10-year-old tiger dies, reasons unknown
Posted: Wednesday, July 1, 2009 12:30 pm
ZooMontana officials are awaiting lab results that may reveal why the zoo’s female Amur tiger, Luna, died at 5 a.m. Sunday.
“It was Saturday morning when they noticed she wasn’t really feeling up to herself,” said Jenny Moellendorf, public-relations and marketing coordinator with ZooMontana. “From what we can tell, she was feeling fine on Friday.”
The zoo has sent tissue and blood for a necropsy, hoping to find an answer for the 10-year-old tiger’s death.
“She wasn’t that old,” Moellendorf said. “That’s why they’re trying to figure out what happened. We should have results in at least two weeks.”
Luna came to ZooMontana on Jan. 5, 2006, from the Minnesota Zoo. Described as a “surplus cat,” she had never been exhibited to the public before coming to ZooMontana. Curator Travis Goebel spent a lot of time working with the large feline.
“She was extremely wild, and when you’re dealing with any tiger, you have to really mind yourself,” he said. “When she got here, she had no idea of what to expect or what we expected from her.”
Gradually, Luna became used to the exhibit and would pace in front of the glass partition and bat at visitors.
“The last couple of years, she’s really come out of her shell,” Goebel said. “Speaking to visitors, she’s excellent. She would not shy away from coming up to that windowed area.”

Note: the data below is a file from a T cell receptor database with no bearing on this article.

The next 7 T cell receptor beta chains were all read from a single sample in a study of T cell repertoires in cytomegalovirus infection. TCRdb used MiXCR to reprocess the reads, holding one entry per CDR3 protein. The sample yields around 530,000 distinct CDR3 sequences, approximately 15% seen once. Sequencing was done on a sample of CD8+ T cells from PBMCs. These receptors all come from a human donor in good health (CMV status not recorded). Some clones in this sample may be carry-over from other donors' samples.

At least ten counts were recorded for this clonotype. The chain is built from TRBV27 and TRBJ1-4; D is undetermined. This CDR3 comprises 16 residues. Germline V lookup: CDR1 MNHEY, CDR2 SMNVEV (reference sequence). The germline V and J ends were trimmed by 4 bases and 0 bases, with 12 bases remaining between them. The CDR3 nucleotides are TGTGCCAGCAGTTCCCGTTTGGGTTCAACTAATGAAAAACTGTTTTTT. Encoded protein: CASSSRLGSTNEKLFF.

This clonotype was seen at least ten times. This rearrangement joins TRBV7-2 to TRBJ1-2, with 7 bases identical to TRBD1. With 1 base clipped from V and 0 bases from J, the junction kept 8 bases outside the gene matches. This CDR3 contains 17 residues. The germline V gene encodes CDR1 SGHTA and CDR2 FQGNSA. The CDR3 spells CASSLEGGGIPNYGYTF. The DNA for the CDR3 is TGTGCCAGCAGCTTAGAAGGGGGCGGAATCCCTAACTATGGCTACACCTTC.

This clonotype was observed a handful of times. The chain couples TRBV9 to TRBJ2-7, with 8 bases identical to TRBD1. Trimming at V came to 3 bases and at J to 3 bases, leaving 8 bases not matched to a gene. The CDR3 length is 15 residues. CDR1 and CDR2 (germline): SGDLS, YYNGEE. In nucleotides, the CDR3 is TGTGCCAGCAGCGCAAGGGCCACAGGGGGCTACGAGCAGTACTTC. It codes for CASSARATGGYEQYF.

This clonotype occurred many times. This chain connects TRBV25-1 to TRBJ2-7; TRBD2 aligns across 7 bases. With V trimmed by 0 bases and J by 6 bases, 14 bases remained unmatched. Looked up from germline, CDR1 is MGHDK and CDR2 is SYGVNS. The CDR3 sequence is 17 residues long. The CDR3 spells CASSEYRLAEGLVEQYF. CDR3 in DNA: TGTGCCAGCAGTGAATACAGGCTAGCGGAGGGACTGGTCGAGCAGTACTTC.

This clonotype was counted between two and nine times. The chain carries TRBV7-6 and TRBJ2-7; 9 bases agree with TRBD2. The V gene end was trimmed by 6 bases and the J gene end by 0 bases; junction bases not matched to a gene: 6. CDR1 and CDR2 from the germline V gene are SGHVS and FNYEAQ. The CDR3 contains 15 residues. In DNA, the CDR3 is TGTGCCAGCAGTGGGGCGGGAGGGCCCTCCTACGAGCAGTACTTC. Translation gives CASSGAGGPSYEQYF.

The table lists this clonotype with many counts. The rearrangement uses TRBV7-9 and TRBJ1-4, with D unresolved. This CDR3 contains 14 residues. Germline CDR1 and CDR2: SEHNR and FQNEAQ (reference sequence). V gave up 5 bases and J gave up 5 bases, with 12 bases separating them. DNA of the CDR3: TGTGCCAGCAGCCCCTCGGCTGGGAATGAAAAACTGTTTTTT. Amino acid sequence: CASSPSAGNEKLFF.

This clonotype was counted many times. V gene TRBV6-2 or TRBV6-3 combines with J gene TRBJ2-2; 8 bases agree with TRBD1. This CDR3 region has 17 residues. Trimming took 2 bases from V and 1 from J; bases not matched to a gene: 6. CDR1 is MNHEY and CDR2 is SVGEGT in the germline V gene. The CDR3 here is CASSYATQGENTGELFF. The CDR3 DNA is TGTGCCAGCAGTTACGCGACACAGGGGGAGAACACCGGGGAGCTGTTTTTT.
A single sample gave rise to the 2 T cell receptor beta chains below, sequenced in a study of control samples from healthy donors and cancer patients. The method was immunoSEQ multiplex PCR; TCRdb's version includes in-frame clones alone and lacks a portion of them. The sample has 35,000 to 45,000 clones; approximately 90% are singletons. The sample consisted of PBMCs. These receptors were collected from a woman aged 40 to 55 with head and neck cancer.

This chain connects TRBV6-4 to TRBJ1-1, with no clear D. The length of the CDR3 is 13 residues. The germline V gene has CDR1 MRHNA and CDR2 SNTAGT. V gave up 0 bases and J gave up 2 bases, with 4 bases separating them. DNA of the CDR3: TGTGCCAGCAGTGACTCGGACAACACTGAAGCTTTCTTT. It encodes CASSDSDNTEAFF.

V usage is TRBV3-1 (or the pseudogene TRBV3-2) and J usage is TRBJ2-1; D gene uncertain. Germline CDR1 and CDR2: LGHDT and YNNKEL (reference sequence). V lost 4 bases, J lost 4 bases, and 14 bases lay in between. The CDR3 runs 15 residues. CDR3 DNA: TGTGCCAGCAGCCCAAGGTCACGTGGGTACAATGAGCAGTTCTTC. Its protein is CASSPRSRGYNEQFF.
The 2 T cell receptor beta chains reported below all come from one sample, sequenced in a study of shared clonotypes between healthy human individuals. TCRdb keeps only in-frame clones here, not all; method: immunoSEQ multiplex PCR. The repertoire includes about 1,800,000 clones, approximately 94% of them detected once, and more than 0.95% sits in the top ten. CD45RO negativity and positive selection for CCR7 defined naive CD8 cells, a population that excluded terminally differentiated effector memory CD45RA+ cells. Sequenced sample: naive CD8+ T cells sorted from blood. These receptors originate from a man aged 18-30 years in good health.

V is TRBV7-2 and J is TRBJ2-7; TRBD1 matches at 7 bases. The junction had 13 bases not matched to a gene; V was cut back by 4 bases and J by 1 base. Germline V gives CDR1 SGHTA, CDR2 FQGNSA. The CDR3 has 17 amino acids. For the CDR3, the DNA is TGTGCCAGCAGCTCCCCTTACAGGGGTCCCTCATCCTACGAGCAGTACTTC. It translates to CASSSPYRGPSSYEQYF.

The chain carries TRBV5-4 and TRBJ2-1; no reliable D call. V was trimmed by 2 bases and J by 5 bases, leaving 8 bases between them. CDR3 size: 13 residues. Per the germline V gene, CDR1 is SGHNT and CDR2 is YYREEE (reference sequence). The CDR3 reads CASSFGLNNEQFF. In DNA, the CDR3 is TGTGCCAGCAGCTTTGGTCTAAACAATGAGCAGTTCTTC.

Luna shared the exhibit with Prince, the zoo’s male Amur tiger. Prince was temporarily off exhibit while plants were assessed for any potential dangers.
“Our grounds guy put together a list of about 50, 60 plants in the exhibit, and nothing came back as an obvious sign,” Goebel said. “We combed that exhibit, mowed it down twice, actually, over the last couple of days.”
No hazards came up in the search, and so Prince was put back into the exhibit at 10 a.m. Wednesday. The keepers are currently charged with keeping him occupied.
“Prince might have some depression,” Goebel said. “The day after, we heard him making some vocalizations that we hadn’t heard before, so he knew something was going on. We’re trying to keep him pretty busy. Ripping up cardboard boxes is his favorite thing to do.”
Pending the necropsy results, ZooMontana staff is “at a loss,” Goebel said. “She crashed pretty quickly. That’s obviously the hardest part when you don’t know.”
Captive tigers can live up to 20 years, while their counterparts in the wild generally reach the age of 12. TJ, the zoo’s first tiger, died last fall at the Riverbanks Zoo in South Carolina.
“I believe he was 16 or 17,” Goebel said.
Luna’s mother suffered from feline cancer and had to be euthanized.
“That’s a possibility,” Goebel said. “It can be a genetic thing. I hate even speculating until we get those firm results back.”
Until then, the zoo staff will mourn its loss. “Luna was really something special,” Moellendorf said.